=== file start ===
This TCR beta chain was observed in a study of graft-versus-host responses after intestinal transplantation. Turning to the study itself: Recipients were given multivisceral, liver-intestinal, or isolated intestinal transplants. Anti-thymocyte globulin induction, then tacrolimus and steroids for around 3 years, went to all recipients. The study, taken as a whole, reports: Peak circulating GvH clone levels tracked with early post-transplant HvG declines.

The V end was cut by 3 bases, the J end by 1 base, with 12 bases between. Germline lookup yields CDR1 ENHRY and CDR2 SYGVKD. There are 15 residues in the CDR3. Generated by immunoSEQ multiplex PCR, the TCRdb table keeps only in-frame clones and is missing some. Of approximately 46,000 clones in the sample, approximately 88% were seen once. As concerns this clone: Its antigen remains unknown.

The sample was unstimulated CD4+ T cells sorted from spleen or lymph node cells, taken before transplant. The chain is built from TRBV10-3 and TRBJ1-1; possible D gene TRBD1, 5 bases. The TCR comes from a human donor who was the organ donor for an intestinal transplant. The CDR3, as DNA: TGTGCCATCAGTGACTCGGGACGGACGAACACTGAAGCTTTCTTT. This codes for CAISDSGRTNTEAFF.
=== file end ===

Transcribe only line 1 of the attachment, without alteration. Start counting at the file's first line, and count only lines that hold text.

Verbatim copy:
This TCR beta chain was observed in a study of graft-versus-host responses after intestinal transplantation. Turning to the study itself: Recipients were given multivisceral, liver-intestinal, or isolated intestinal transplants. Anti-thymocyte globulin induction, then tacrolimus and steroids for around 3 years, went to all recipients. The study, taken as a whole, reports: Peak circulating GvH clone levels tracked with early post-transplant HvG declines.